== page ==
Bonneyville Mill History
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Bonneyville Mill, Elkhart, Indiana.  History.

Bonneyville Mill - History & Flour Bags

Bonneyville Mill
53373 County Road 131
Bristol, IN 46507
1-574-825-1324

Latitude & Longitude: N41 43.065 W85 45.953

The Bonneyville Mill site was first owned by George Roudebush in 1832, then by Lewis M. Alverson in 1837.  Edward Bonney bought a tract of land, 800 acres, for $600.  Bonney employed local men to build a 40’ by 40’, 2 ½ story grist mill, sawmill and rock dam across the Little Elkhart River.  The Bonneyville Mill opened in 1837 but the historic name painted on the mill states that it was established in 1832. 

Bonney installed a large horizontal turbine which was supplied by the waters of Little Elkhart River.  The horizontal turbine was a rare power source in 1837.  Bonney sold the mill and its property in 1842 for $10,000.

The Bonneyville Mill had numerous owners until 1898.  Cornelius Daily and his wife Lillie purchased the mill in 1898.  The Daily’s improved and updated the condition of the mill.  One of their improvements was a dam constructed with ground limestone / handmade cement.  Their restoration projects were rewarded handsomely.  Their production alone increased up to 5,500 bushels a year.  Their quality of ground buckwheat was renown by the “Famous Buckwheat Flour.”

Cornelius Daily worked his mill for 20 years.  In 1918 Robert A. Blood, Cornelius’s son-in-law, purchased the mill.  Cornelius’s other family members Michael Blood and Frank Mauck assisted in managing the mill.

Robert A. Blood and his family continued to update their mill by installing a water wheel in 1931 that operated a generator that created power for electricity.  Their excess of electricity provided 30 farms in the vicinity.  In 1935 they increased their grain storage capacity and ultimately increased their product line.  They continued grinding their popular cornmeal and flour.  They also ground livestock feed, sold fertilizer and sold electricity.  Eventually their electricity was supplied by the Northern Indiana Public Service Company.  The mill had to pay $4,500 for the public electricity to be available for their mill.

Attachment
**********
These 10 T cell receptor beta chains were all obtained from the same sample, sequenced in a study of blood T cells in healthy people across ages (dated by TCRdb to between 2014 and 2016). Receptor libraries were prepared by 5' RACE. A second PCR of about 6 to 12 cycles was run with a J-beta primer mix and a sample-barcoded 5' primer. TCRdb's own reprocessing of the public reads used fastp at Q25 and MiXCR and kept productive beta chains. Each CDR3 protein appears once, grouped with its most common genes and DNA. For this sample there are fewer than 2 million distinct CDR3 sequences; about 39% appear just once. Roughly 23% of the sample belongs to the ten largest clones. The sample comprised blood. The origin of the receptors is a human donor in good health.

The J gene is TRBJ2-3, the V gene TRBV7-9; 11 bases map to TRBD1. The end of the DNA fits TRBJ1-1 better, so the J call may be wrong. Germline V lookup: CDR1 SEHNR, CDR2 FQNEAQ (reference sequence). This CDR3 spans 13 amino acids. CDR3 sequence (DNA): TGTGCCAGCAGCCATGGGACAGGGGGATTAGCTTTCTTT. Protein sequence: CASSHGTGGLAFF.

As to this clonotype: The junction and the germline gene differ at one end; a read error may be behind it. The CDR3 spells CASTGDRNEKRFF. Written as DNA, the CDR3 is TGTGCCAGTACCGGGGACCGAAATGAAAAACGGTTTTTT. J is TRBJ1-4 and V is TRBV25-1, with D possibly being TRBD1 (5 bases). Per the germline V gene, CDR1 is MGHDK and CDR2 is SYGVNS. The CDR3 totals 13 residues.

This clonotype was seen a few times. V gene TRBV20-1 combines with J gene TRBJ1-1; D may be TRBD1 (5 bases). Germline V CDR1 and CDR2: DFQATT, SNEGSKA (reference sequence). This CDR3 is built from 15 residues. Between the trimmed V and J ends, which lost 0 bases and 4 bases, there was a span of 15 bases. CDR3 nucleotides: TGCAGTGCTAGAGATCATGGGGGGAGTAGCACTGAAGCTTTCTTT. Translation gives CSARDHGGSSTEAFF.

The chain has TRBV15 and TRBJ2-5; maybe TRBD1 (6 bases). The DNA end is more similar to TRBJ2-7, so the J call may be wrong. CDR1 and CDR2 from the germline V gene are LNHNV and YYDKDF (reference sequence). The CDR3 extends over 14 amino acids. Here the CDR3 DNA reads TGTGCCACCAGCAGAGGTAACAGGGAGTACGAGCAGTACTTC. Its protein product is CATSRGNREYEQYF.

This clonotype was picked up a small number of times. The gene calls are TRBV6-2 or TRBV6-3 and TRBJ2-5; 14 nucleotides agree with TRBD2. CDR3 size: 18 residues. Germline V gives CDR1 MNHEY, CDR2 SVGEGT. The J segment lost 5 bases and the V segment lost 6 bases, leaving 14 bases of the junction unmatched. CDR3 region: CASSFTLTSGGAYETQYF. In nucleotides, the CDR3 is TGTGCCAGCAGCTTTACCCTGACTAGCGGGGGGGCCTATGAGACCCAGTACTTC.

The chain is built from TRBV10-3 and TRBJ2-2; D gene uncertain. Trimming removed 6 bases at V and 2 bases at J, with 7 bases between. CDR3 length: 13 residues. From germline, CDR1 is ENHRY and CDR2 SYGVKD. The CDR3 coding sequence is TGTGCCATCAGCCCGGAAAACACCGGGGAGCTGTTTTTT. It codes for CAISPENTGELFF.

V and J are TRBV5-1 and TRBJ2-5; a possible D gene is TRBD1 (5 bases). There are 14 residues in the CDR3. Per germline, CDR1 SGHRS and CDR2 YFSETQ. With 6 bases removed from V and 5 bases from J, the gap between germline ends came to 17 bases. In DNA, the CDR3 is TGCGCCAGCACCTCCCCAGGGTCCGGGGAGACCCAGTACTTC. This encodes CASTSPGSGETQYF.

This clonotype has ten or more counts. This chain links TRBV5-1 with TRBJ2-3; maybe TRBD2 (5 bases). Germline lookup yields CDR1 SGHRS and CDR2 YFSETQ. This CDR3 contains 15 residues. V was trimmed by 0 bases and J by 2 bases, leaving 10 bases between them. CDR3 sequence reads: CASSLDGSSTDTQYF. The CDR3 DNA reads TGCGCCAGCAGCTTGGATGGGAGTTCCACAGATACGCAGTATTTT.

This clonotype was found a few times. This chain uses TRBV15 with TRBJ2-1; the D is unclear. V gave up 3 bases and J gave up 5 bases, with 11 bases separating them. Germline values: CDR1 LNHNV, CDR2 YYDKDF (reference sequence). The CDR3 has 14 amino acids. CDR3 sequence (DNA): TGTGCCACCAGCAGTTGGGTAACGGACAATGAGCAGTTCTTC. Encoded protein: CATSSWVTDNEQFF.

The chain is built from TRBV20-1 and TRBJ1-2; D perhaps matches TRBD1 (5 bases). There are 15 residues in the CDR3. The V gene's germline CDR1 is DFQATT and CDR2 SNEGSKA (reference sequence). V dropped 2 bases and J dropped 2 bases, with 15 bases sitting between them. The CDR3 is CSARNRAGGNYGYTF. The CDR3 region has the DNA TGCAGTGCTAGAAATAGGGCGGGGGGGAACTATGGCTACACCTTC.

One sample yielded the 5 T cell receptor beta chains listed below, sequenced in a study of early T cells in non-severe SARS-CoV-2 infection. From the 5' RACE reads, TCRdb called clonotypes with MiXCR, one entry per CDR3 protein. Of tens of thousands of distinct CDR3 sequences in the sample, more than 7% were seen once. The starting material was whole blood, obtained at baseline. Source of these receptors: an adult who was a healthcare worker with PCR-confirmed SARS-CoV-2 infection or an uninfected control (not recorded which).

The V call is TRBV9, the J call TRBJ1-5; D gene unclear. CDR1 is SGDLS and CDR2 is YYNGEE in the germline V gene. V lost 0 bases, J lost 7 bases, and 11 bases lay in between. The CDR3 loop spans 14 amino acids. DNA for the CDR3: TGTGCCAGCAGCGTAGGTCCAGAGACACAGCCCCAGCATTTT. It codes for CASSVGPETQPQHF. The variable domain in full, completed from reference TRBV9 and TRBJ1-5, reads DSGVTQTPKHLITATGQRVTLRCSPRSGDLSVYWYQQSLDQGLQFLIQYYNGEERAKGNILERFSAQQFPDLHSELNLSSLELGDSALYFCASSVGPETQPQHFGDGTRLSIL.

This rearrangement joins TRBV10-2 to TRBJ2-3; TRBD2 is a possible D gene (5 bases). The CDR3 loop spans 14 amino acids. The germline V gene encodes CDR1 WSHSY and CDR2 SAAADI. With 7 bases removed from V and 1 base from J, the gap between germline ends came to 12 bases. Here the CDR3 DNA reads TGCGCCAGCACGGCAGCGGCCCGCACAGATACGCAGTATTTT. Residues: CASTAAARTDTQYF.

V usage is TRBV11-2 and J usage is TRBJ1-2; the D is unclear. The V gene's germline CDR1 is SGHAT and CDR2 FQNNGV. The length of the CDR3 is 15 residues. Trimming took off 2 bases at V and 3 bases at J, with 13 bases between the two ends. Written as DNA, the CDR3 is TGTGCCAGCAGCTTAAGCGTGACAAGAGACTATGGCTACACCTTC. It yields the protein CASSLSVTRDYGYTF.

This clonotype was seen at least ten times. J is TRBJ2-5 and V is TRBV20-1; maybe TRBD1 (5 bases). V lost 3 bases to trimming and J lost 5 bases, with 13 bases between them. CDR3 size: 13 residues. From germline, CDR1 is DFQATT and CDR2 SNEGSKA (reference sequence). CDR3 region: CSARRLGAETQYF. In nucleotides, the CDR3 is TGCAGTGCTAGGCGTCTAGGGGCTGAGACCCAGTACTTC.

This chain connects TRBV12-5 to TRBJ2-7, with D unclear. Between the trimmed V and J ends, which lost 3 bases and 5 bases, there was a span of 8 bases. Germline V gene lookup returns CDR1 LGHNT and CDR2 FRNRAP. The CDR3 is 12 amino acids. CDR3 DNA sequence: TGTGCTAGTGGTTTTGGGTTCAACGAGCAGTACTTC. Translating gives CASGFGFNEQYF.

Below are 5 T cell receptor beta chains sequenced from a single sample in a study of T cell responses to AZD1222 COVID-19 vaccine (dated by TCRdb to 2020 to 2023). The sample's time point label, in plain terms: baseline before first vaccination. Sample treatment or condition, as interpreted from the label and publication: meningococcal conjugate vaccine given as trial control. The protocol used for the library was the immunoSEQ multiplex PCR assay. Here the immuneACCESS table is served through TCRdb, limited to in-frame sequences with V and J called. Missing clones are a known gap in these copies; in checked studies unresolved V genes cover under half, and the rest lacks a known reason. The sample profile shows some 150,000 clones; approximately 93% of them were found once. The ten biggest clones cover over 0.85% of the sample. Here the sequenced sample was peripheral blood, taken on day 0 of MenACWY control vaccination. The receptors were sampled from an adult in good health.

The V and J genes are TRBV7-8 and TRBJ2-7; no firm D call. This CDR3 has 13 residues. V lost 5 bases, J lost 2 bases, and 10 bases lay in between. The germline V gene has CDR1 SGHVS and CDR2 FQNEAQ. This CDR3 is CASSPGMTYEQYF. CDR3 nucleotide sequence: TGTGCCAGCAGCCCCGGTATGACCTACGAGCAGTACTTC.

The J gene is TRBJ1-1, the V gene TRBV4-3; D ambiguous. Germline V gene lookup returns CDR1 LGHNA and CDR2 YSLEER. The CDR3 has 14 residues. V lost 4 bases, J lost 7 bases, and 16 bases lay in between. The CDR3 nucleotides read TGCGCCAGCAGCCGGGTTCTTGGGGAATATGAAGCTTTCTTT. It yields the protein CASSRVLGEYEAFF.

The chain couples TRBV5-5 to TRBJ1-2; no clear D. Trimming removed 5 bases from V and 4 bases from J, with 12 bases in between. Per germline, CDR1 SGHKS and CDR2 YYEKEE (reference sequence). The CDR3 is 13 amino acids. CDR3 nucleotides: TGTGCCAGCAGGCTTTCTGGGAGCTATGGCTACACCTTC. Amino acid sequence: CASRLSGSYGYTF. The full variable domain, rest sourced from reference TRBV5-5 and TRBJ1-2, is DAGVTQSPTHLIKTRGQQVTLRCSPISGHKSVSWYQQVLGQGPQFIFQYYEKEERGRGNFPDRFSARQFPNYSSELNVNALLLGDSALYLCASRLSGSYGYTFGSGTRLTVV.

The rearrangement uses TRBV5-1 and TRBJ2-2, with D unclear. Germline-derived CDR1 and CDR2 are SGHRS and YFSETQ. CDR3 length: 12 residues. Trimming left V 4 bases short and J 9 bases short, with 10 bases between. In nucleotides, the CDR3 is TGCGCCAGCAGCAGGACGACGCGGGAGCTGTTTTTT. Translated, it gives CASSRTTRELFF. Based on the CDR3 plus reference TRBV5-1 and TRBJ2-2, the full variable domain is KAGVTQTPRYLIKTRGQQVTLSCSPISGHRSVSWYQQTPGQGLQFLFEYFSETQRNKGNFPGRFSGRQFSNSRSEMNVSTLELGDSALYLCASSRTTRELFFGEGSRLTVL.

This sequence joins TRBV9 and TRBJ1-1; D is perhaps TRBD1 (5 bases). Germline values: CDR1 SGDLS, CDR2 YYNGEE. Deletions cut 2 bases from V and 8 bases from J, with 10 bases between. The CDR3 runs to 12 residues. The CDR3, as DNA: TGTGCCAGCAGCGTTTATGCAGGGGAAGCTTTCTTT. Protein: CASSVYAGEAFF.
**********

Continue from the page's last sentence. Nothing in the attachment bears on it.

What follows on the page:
Robert Blood died in 1943.  Michael Blood, Robert’s son and Frank Mauck continued running the mill.  In 1962, Frank Mauch purchased Michael Blood’s half-share of the mill.  Frank carried on the mill’s name and reputation.

The Bonneyville Mill was bought in 1968 by the Elkhart County Chapter of Michiana Watershed, Inc.  The mill and the surrounding 155-acres were presented to the Elkhart County Park and Recreation Board in 1969.  As of October, 1976, Bonneyville Mill was place on the National Register of Historic Places.  Elkhart County has created a spectacular park with the Bonneyville Mill being the focal point.  

Sources:
Roose, J. Earle, Bonneyville Mill, Elkhart County Park and Recreation Board. 1966.
Michael Blood, writer of his families history.
http://www.elkhartcountyparks.org/properties_locations/bonneyville_mill.htm
Enjoy a 7-minute video about Bonneyville Mill and the Miller, John Jenny

 

Current ground grains processed at Bonneyville Mill.
The Magnolia Mill / A.R. Elson Mill can still be found in Magnolia, Ohio. It is today, 2012, preserved as a museum.
Click here for the Magnolia Mill, Ohio
Pine Run Grist Mill is extant in Loudonville, Ohio. Ashland County.
Click here to Pine Run Grist Mill
South of the Mohican State Park Entrance

Bonneyville Mill, Bristol, Indiana
Exterior
Bonneyville Mill. Elkhart, Indiana. Exterior
Interior
Bonneyville Mill.  Elkhart, Indiana. Interior.

History
+
Flour Bags

Bonneyville Mill, Elkhart, Indiana.  History.


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